MORE than a year of consultations, designing, planning and back-breaking labour will come to an end this week when Tamworth’s brand new warrior queen sculpture finally returns home to be revealed to the public for the first time.
Although pictures shared throughout the design process have provided glimpses of the huge sculpture of Tamworth’s Lady of the Mercians, Aethelflaed, only a couple of people have seen the six-metre tall steel figure put together in its entirety – and the overall effect promises to be ‘surprising and unique’.
For artist and sculptor, Luke Perry, Aetheflaed has become a real labour of love. He has invested months of time and effort hand-sculpting the statue, affectionately named ‘Our Aethel’, and is looking forward to it being revealed to the people of Tamworth, who provided the inspiration for the piece.
“This sculpture is really unique, and really quite different,” Luke said. “There isn’t anything else quite like it. There are not many sculptures of this size being built in the UK at this time and I’ve got a feeling this could be huge. I’m hoping she will attract a lot of attention to the town.
“I’m excited about the installation because other than myself, there are only a couple of people who have seen the sculpture in its entirety – and I think people will be quite surprised. Although I’m going to miss working on her, I’m really intrigued as to how people will respond; I hope they like it!
“It’s also quite a big year for women and women’s rights and Aethelflaed is a relatively unrecognised, yet incredibly important, female character in history. I hope she gains the recognition she deserves through this campaign and the various events taking place this year to mark the 1100th anniversary of her death in Tamworth.”
Before she can be revealed to the people of Tamworth, the huge sculpture has to be installed, and this is due to take place on Sunday, May 20, when Aethelflaed will be lifted into her final permanent home on the Offa Drive/Saxon Drive roundabout outside Tamworth Railway Station.
Aethelflaed will make the journey to Tamworth from Luke’s workshop in Cradley Heath and installation will involve a large crane, ropes, ladders and the hope that all goes to plan.
Luke said: I’ve really enjoyed this project and I love working with Tamworth; it’s a great place to be and a good team to work with. We’re now about to embark on the final and biggest stage of the project. We have practised putting the statue together off-site and it fits together nicely, but it is a very complicated process, involving ladders and ropes. We’re hoping it doesn’t rain as this will complicate things further, but it should be a very interesting day.”
The ‘Roundabout Art’ project is one element of the Arts in Unusual Spaces initiative, funded by Arts Council England and developed by Tamworth’s Arts & Events team, which is seeing art in all its forms popping up in a variety of locations across the borough. The sculpture is being funded by Arts Council England and Tamworth Gateways Project – a partnership between Staffordshire County Council and Tamworth Borough Council.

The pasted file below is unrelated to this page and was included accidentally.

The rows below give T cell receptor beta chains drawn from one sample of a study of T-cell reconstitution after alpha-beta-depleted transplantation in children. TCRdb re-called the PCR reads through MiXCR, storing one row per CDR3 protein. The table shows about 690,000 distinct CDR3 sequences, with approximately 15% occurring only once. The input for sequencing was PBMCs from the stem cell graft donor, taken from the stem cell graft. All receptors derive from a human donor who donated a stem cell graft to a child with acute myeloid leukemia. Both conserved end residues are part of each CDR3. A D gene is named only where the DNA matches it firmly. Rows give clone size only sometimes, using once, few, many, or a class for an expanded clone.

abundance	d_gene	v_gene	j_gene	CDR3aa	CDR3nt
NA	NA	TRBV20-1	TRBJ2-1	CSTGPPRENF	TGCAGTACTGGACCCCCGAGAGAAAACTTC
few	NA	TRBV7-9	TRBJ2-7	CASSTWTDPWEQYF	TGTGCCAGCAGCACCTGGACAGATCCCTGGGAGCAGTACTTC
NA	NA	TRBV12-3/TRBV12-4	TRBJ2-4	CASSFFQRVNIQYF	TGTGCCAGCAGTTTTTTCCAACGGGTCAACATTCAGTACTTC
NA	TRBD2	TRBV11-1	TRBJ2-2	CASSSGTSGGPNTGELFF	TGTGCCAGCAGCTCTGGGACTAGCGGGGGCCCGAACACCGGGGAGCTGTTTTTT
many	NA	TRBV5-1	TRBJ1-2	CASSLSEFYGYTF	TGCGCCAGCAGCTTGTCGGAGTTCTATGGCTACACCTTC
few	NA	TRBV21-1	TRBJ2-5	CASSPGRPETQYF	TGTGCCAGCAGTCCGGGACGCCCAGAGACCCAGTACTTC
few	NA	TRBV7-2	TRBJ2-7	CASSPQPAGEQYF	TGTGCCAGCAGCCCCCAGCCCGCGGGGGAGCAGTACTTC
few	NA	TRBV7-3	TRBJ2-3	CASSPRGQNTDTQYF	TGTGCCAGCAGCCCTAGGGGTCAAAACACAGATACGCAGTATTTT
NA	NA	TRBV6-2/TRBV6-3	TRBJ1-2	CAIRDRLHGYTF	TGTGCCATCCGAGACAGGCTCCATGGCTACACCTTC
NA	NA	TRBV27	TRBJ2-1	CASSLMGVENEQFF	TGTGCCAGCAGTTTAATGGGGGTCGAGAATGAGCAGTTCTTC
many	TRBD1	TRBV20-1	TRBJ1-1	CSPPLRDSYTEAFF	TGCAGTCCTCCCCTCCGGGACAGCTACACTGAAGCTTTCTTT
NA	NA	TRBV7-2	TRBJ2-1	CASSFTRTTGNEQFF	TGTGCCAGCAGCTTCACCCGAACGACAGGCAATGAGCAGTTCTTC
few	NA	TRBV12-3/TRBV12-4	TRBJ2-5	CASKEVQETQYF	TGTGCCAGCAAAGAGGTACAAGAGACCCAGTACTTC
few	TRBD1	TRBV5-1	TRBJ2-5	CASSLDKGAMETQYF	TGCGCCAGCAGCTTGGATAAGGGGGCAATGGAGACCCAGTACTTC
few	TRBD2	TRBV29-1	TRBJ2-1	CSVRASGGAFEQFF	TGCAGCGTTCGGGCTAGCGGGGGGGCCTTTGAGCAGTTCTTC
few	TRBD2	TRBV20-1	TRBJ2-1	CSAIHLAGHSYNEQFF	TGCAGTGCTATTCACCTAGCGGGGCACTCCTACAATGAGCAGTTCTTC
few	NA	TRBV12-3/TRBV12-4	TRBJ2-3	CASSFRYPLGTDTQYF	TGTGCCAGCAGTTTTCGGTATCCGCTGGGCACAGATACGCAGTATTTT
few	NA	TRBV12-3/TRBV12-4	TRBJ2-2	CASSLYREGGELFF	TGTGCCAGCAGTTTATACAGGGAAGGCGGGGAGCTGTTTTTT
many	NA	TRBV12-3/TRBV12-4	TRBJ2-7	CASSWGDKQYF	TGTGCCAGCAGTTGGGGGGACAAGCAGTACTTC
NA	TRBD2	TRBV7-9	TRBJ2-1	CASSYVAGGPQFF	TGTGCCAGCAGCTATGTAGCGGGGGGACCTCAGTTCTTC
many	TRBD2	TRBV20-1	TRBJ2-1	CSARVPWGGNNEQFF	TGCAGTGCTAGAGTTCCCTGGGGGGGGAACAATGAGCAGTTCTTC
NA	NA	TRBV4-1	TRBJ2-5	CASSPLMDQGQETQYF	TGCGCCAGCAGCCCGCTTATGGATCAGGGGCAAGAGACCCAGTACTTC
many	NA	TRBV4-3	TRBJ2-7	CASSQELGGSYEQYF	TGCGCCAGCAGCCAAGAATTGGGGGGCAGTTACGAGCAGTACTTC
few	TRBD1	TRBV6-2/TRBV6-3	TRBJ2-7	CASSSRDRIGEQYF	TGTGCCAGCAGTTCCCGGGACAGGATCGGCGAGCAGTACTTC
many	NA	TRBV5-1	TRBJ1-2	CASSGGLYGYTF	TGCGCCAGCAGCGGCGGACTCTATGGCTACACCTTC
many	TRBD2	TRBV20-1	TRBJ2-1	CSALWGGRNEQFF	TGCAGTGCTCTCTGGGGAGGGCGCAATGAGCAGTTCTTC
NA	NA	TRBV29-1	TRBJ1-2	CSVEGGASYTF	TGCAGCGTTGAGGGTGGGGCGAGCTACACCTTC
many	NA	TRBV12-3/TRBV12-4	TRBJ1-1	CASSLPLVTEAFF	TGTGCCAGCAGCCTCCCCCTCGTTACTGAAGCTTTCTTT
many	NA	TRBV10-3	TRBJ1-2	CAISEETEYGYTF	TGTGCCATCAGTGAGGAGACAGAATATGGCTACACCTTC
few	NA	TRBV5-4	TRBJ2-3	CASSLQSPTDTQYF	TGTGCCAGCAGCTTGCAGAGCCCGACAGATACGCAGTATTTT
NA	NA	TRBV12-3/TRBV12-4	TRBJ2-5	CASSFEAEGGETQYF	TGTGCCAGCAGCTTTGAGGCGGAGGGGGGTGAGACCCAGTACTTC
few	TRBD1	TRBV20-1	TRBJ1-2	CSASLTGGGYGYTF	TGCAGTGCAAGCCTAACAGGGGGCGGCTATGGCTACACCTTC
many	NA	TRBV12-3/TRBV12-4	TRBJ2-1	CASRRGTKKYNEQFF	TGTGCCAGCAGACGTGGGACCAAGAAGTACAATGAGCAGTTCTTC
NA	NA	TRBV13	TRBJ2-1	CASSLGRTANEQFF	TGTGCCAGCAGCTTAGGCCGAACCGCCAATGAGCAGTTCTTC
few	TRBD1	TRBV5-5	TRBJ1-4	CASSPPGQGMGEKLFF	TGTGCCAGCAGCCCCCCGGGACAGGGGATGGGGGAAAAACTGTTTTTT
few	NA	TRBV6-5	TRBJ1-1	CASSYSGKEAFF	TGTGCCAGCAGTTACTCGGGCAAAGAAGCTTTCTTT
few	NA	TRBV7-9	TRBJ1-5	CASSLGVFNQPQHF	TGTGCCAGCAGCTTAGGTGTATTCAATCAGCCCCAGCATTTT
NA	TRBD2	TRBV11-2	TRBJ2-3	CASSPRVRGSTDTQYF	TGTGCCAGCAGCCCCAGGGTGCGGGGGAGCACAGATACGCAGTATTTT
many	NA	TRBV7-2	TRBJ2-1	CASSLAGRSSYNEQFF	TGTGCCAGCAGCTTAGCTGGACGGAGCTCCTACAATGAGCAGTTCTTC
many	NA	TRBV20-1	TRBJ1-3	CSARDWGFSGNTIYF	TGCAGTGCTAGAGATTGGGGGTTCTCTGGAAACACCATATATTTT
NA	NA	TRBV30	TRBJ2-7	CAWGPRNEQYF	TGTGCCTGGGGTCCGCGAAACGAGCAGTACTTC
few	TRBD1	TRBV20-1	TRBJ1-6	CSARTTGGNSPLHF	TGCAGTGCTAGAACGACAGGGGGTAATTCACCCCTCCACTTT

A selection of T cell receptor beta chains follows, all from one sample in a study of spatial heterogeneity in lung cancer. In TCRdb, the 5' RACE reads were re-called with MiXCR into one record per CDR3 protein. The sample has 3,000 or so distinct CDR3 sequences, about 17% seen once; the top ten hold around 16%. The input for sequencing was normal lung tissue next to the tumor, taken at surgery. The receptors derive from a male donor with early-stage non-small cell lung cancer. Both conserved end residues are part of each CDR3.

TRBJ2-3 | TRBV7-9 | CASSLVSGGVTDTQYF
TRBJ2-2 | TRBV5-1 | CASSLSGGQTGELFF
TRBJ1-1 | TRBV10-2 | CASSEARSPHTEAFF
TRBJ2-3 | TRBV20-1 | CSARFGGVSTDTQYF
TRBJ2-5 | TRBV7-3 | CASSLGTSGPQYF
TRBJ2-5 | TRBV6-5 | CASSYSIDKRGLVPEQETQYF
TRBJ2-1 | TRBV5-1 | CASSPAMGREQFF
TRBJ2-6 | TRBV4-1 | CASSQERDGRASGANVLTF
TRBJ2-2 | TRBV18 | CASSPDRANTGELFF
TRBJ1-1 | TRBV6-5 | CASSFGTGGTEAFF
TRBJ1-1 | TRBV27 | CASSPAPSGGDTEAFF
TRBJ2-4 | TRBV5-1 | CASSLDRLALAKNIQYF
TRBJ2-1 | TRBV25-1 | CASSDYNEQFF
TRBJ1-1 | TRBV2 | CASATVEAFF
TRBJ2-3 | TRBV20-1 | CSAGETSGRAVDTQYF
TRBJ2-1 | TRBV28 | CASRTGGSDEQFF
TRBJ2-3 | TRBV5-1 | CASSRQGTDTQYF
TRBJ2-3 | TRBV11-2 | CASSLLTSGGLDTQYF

Aethelflaed is a key figure from Tamworth’s past, having played a pivotal role in English history by building a chain of fortifications against Viking invaders throughout the Kingdom of Mercia. Her fortification of Tamworth in 913 AD became the forerunner to Tamworth Castle. Daughter of King Alfred the Great, Aethelflaed’s accession as a female ruler has been described as one of the most unique events in early medieval history.
She was chosen as the subject for the new statue following consultations with local people, exploring what they are most proud of about Tamworth. Luke’s final design aimed to reflect the town’s Anglo-Saxon history, but with an ‘alternative, modern twist’ that places it firmly in the 21st century.
It was a timely choice by Tamworth residents as 2018 represents the 1100th anniversary of Aethelflaed’s death in the town on June 12 and a number of events are being planned to mark the occasion. These include a national service of commemoration being attended by hundreds of VIPs, including Prince Edward, Earl of Wessex.
Andrew Barratt, Chief Operating Officer at Tamworth Borough Council, said: “The creation of this sculpture brings together many projects and initiatives, including the Gateways Scheme to improve links to the town centre, Arts in Unusual Spaces to get the community involved in bringing art to more areas of the town and a celebration of one of the most legendary and important figures in our Anglo-Saxon history.
“The hope is that as people step off the train at Tamworth Railway Station, they will be greeted by this impressive statue, that will not only point them towards the town centre, but will also give them a sense of Tamworth as an interesting and cultural place with a rich heritage to explore.
“Sunday will be a big day, marking the culmination of months of planning and hard work and I’m really looking forward to seeing Our Aethel being brought back to the town she took her last breath in 1,100 years ago.”
To celebrate the homecoming of the statue, we’re asking people to join a social media campaign and #DotheAethel. Simply take a picture of yourself, or with your friends, replicating the pose of the impressive steel statue and share it on social media with the hashtag #DotheAethel. The hope is that the campaign will attract attention across Tamworth and beyond to raise awareness of this incredible female warrior and the part she played in the making of England.
To join in, share your pictures with social media, tagging @VisitTamworth, using #DotheAethel and #Tamworth. For more information about the weekend of events and full instructions on how to #DotheAethel, please visit www.aethelflaed.co.uk.